Unlike you, I’m not really well-versed in mainstream Hollywood films or independent films. I just want to watch my movies to be entertained and once in a while write about them if I have strong feelings about them. But it’s nice to hear somebody else’s opinions and I really enjoy this exchange of ideas. 🙂

  • 4. Eric  |  July 15, 2006 at 12:32 am

    Point well taken, Irene. 🙂

  • 5. mmy-lei  |  July 15, 2006 at 7:26 am

    i have gays and lesbians friends and i dont condemn them. I’m more at ease with gays esp. during mountain climbing.

    when i was working in bangkok, the government welcome their transsexual people esp. the succesful one. i had an officemate there who told me about her operation and how her officemates welcome her to the point that she was allowed to use ladies comfort room after an operation.

    there’s more stories about transsexualism in bangkok and one of them is recognition based on my experience in my workplace. maybe i’ll blog it one of these days.

  • 6. domestic rat  |  July 15, 2006 at 12:00 pm

    Glad you finally watched this movie. This clearly is one of my favourites but not those that I can watch over and watch again.

  • 7. niceheart  |  July 15, 2006 at 10:56 pm

    That’s good to hear, mmy-lei that Bangkok is very accepting.

    Yes, DR, finally came out on DVD. I’m too cheap to go to the theatres. 🙂 I only go occasionally.

  • 8. Hsin  |  July 16, 2006 at 9:50 am

    Will have to try this movie one of these days. I do know a transgender person, and the whole process from self-discovery to actually acting on it is harrowing journey without even considering the reactions from the loved ones. It’s getting them to know and accept this that becomes the greatest barrier to choosing to live honestly. I salute this person I know, for all the physical and emotional burdens she’s had to bear and for all that she will continue to have to bear.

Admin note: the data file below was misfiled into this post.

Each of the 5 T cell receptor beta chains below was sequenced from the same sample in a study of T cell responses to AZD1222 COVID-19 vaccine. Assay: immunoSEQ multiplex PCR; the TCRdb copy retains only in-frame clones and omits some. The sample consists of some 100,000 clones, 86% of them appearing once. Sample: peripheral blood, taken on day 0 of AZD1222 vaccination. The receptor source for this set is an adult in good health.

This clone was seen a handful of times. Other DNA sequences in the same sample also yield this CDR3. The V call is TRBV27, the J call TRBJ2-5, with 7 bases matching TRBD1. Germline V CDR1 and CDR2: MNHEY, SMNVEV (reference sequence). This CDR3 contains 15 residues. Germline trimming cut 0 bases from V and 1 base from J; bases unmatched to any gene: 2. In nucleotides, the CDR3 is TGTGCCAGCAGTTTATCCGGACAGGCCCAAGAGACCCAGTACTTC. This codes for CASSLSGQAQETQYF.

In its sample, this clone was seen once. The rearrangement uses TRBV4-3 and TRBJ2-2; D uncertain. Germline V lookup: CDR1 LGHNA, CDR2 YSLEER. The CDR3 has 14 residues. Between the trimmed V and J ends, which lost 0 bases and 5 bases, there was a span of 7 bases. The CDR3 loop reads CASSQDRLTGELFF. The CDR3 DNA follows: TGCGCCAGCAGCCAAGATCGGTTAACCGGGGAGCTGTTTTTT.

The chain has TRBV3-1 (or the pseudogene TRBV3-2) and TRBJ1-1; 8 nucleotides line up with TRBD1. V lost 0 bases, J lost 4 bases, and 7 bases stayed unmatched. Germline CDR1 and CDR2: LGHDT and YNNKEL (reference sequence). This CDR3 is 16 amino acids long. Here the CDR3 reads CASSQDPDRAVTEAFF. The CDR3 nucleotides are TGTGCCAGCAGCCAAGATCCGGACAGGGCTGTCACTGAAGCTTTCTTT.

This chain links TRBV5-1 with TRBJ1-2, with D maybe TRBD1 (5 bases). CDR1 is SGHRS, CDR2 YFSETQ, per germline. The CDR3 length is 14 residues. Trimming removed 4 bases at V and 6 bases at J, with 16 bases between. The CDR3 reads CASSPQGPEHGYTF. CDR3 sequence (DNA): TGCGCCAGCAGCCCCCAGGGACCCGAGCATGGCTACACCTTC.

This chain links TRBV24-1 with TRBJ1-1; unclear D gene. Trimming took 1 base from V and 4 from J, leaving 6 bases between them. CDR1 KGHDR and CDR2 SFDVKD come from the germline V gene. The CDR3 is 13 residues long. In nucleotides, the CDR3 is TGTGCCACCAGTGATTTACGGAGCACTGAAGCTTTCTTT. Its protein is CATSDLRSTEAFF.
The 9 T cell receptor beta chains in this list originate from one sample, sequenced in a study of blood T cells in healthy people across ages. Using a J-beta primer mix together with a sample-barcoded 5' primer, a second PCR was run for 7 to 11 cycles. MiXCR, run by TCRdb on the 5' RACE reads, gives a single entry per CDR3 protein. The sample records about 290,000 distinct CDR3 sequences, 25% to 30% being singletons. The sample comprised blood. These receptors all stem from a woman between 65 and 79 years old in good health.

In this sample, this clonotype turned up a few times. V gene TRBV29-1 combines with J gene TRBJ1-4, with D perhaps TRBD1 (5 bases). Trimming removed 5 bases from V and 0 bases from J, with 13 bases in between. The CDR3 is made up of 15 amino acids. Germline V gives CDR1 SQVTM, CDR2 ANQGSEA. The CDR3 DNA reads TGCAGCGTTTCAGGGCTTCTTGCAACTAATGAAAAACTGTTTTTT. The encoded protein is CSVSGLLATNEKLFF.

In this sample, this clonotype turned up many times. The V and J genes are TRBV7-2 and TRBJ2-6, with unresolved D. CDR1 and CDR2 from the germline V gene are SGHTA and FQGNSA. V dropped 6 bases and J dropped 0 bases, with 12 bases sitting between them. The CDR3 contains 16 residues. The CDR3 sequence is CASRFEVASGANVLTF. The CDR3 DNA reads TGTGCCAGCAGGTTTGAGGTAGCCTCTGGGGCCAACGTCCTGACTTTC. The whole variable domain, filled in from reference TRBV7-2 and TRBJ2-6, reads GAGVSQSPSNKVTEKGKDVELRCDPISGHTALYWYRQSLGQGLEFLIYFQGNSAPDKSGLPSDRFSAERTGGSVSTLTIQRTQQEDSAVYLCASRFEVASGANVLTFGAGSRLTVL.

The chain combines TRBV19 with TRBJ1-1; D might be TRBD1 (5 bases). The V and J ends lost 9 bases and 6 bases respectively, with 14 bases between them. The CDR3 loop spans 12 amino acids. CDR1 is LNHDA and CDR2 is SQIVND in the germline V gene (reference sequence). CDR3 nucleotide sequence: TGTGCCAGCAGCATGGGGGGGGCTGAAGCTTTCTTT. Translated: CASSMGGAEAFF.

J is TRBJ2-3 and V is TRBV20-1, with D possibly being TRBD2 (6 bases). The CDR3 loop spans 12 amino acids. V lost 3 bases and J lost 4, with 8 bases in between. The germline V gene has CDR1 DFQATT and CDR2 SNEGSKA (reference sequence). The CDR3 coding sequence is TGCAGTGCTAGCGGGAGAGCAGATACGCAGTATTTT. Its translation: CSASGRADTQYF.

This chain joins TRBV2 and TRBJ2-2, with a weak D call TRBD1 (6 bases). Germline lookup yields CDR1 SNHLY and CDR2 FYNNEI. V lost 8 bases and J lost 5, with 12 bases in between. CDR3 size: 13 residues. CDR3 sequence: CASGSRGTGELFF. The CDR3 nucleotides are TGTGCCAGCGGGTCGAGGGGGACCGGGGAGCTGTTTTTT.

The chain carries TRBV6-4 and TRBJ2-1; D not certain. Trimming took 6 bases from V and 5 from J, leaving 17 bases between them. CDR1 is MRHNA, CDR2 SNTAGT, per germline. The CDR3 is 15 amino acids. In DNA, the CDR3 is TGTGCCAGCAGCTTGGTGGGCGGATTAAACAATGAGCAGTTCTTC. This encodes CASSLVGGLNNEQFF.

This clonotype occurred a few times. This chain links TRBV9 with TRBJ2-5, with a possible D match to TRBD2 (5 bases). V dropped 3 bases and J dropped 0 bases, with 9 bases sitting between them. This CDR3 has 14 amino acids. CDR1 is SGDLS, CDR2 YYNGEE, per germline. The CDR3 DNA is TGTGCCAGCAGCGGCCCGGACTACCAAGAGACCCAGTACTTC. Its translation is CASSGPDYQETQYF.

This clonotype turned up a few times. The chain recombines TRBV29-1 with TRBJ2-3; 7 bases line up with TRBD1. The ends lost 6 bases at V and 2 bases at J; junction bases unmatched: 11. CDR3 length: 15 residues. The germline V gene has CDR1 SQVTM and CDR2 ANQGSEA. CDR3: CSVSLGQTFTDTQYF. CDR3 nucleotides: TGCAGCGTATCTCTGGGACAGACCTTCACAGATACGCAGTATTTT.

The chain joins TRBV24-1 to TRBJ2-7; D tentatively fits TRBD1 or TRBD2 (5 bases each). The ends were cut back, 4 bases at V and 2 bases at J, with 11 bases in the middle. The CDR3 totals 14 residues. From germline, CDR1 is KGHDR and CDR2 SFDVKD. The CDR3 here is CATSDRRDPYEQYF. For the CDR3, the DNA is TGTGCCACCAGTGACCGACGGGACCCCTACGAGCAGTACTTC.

• 9. niceheart  |  July 16, 2006 at 1:49 pm

    I can just imagine the emotions they go through, Hsin. There was this transgendered person who wrote a book about her experience and she was on Oprah, I think her name is Jenny. She said that even as a little boy, he/she knew that she was in the wrong body. She tried to deny it but she ended up cross-dressing. She/He even got married to a wonderful lady and they had a son. But she couldn’t bear it anymore and went ahead with the operation.

  • 10. Rey  |  July 18, 2006 at 12:55 am

    i’ve watched this movie while it was hot in the oscars, so with ‘Walk the line’ and ‘Capote’.

    Actually it’s a very good film. Not as good as Capote but nonetheless, it was a good view. and your review is quite impressive.

    It could have been perfect if they cast a real guy for the role instead of a guy. As I said before in one blog, Felicity may have the bones and ‘look’ of a gay man but she is not. I know that the movie’s purpose was to delight us, but it would be better if they wowed us with a real man looking really like a transvistite. Since we go to the movies to be awed, not to be lied about. 🙂

  • 11. niceheart  |  July 18, 2006 at 6:53 pm

    Thank you for the compliments, Rey. You do have a very good point and I respect everybody’s opinion.

    But I think it’s not being lied about, it’s about being convinced. And in a way, isn’t (fiction) movies about being lied about? It’s about acting after all. 🙂